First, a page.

Council views capital plan

Published 9:49 pm Thursday, February 4, 2016

Recreation, transportation, public safety and school projects were the main concerns for City Council members viewing the proposed capital improvements plan on Wednesday.

Questions about the lack of an aquatic center — a recreation priority established by City Council during its retreat last fall — in the plan came from Councilman Roger Fawcett.

“I see nothing in this that addresses an aquatic center in out years,” Fawcett said.

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City Manager Patrick Roberts said the aquatic center and other parks and recreation projects will be addressed during the department’s master plan, a final version of which is due to be released soon. Projects identified as high priorities in that plan could be included in next year’s capital improvements plan.

“We’ll give you a lot of good data in the master plan,” he said.

The capital improvements plan is prepared annually and looks at 10 years of buildings, road improvements, utility projects, recreation facilities, fire engines and other big-ticket items. It also examines how the city plans to pay for them.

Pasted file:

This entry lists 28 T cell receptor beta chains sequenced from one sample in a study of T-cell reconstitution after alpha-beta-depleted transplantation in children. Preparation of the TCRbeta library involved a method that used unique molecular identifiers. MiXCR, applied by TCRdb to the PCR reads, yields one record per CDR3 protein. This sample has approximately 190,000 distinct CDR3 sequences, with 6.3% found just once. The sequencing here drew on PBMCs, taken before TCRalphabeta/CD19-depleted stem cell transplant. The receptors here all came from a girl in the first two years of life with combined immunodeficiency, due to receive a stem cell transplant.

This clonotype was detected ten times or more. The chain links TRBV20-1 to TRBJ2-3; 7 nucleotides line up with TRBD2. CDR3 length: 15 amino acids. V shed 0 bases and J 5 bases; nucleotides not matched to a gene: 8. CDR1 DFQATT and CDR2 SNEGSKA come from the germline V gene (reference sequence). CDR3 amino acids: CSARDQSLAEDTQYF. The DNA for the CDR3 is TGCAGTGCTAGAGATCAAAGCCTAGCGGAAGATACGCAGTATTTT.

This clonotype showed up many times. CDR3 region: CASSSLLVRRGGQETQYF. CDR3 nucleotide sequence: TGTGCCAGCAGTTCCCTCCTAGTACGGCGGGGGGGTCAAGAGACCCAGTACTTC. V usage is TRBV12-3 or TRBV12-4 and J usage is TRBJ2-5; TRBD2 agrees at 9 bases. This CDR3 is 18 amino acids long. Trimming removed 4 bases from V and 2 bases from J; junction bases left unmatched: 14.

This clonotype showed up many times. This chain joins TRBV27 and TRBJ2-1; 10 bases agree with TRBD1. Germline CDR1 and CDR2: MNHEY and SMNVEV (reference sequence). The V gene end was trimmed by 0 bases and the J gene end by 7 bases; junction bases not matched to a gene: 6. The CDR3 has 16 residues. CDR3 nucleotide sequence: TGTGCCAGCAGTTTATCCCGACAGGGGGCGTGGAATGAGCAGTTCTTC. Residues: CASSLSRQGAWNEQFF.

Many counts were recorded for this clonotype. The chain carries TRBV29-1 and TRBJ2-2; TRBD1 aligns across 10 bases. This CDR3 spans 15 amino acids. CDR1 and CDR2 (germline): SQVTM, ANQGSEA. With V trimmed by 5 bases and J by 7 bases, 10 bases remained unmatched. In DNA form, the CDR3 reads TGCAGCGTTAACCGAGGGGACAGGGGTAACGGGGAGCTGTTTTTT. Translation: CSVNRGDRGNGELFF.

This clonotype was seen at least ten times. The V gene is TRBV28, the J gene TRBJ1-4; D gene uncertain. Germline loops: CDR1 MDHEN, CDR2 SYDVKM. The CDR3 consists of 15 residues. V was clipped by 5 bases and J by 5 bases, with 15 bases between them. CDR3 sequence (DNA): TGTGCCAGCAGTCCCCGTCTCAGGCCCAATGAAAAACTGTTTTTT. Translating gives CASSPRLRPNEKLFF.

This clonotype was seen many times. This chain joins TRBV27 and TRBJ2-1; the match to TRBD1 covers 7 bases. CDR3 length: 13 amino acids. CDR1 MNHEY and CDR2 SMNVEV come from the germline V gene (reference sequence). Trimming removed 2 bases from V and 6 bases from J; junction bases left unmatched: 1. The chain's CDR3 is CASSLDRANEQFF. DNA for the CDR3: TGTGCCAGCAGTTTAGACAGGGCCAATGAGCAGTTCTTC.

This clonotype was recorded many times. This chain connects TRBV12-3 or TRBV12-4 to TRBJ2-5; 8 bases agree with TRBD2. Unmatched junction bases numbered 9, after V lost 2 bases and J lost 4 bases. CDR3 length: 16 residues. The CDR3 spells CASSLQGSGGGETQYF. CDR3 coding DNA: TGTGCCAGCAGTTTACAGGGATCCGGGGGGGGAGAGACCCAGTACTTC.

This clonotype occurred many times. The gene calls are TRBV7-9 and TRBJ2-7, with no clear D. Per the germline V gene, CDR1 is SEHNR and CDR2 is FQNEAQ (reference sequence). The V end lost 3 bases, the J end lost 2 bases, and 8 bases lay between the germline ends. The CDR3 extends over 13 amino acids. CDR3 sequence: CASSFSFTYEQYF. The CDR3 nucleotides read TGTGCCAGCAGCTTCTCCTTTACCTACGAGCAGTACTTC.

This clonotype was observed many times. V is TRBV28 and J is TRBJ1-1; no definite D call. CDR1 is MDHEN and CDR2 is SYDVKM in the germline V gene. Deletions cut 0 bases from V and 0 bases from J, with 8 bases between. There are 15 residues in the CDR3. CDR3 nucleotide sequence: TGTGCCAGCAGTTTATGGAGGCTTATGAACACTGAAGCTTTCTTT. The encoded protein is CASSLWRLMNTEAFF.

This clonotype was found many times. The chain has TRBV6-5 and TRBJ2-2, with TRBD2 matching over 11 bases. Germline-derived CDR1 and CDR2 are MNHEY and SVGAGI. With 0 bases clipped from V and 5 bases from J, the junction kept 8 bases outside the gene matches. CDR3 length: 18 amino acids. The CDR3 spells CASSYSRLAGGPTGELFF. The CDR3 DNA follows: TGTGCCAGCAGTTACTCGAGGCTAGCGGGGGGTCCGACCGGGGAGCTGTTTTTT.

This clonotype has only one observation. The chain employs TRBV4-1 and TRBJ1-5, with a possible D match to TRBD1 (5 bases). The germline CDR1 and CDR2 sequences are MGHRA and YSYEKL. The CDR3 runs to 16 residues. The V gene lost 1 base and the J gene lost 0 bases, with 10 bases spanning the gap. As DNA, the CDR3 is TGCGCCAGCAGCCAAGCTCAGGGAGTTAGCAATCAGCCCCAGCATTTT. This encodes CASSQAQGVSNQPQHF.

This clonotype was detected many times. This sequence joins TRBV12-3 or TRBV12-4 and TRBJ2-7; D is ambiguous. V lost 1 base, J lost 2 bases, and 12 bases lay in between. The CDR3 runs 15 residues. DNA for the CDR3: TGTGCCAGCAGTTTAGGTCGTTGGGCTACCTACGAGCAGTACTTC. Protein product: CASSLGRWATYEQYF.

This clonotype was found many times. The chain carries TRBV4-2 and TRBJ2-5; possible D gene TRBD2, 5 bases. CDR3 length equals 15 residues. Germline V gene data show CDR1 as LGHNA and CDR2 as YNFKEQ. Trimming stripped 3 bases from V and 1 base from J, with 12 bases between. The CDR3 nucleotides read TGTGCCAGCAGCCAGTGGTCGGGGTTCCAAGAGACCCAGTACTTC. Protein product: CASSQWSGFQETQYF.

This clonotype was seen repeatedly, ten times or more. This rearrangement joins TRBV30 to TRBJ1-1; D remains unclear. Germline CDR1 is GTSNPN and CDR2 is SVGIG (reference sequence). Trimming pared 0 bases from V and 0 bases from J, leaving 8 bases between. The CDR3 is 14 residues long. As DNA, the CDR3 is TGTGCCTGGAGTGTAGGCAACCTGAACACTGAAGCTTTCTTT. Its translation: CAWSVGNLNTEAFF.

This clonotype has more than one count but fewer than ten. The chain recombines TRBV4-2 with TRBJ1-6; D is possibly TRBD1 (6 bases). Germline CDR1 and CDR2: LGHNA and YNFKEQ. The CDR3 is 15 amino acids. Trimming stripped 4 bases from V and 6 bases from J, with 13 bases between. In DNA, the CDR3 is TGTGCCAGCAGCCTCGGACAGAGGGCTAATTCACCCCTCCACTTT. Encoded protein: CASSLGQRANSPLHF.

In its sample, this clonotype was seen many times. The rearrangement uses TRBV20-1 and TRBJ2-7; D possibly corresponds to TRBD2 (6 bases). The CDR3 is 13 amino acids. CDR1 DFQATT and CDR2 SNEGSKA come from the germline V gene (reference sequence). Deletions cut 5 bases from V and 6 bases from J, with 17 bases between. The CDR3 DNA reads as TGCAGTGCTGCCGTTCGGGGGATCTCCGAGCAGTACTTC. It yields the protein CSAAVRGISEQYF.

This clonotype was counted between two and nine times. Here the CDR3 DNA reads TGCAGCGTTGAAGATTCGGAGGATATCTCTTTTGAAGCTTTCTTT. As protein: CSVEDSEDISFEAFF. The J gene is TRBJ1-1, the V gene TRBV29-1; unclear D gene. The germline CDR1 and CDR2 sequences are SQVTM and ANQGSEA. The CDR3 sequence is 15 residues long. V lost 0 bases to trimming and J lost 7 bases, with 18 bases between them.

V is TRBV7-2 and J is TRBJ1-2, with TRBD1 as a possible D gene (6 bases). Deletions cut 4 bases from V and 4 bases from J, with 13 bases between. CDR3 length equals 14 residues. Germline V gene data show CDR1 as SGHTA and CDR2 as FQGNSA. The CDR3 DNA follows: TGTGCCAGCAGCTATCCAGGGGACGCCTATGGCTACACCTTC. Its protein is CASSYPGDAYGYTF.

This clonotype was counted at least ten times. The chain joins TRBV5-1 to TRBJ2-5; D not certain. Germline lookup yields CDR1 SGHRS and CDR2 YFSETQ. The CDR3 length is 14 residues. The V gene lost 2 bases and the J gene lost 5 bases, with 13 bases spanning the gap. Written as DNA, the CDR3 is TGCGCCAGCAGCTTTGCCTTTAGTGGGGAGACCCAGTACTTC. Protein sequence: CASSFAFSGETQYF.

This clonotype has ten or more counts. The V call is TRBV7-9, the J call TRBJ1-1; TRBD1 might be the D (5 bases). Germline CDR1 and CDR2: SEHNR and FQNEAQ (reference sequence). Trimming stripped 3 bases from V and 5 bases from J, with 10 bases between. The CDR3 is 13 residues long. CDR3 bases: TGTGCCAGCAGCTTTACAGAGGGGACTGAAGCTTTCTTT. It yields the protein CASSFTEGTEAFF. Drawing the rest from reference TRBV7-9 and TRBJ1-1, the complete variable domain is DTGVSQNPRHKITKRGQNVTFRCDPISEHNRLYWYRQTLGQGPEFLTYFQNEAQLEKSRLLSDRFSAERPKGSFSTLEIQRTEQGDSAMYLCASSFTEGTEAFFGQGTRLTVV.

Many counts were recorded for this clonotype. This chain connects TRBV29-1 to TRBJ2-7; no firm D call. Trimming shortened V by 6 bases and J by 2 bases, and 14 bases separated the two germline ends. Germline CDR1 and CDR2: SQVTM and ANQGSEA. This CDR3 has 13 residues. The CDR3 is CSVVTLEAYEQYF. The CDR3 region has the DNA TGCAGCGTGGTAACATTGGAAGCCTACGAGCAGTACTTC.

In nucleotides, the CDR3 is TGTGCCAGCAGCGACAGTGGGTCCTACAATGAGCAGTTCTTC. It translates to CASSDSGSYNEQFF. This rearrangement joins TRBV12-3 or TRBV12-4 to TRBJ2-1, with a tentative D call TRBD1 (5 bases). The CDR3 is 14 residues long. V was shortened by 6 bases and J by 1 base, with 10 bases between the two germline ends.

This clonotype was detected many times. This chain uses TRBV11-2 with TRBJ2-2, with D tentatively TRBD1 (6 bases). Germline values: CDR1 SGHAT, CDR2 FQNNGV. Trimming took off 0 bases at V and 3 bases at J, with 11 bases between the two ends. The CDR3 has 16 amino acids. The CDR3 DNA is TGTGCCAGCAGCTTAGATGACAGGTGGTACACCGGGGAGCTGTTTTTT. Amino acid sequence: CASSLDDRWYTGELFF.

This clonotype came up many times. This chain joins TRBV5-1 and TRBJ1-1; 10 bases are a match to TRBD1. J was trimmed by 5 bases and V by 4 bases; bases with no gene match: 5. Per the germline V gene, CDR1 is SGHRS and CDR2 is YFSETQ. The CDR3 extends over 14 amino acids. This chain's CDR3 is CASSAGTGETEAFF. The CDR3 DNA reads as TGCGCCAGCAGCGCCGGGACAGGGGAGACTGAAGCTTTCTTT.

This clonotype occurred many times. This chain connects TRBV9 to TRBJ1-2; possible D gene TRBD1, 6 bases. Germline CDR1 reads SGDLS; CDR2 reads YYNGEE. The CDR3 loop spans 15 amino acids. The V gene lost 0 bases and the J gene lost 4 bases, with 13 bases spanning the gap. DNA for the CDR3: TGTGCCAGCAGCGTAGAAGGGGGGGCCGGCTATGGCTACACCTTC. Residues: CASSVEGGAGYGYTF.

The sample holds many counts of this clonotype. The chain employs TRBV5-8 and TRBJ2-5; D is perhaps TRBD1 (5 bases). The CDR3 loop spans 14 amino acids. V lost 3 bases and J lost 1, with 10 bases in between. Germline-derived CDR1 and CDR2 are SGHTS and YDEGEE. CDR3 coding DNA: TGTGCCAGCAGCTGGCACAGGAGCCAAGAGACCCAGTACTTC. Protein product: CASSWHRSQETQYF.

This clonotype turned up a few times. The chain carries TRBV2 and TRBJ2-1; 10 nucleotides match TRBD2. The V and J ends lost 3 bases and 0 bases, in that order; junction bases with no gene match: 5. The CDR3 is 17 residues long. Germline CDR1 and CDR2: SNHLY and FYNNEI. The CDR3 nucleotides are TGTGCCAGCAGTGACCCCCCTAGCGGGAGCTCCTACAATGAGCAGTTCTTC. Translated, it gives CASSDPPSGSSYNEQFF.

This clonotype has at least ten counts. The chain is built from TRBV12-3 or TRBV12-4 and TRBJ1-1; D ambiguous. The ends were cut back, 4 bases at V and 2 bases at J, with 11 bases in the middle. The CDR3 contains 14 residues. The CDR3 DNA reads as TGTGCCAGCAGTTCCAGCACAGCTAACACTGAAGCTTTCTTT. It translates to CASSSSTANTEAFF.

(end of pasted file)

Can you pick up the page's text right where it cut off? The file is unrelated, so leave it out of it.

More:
After the City Council approves the plan, the first year becomes part of the budget process.

The first year of this plan includes more than $68 million in projects, including utility, refuse and stormwater projects.

Several council members inquired about improvements to the intersection of Wilroy Road and Nansemond Parkway, which it’s hoped will alleviate the congestion that takes place there when a train is crossing the tracks nearby.

The city recently installed signs that command drivers to turn away from the tracks while a train is crossing, thereby freeing up the flow of traffic, but several people have reported drivers are not obeying the signs.

Councilman Roger Fawcett praised the inclusion of four fire engines in the plan and also pushed for a new fire station on College Drive, which is planned to be constructed in fiscal year 2022.

“It’s going to be really needed as we continue to build out Harbour View,” Fawcett said. “It’s going to tax that station on Bridge Road to the max.”

Councilman Mike Duman also inquired about the $5 million increase in the price for a new northern middle school, occasioned by council upping the number of students the school will serve to 800.

“It seems like a lot,” Duman said.

Roberts said it is hoped some savings can be achieved by bidding the new middle and elementary schools as the same project.

Duman also said he was glad the debt proposed to pay for the projects is well below the city’s maximum debt capacity.

The City Council will vote on the plan at a future meeting.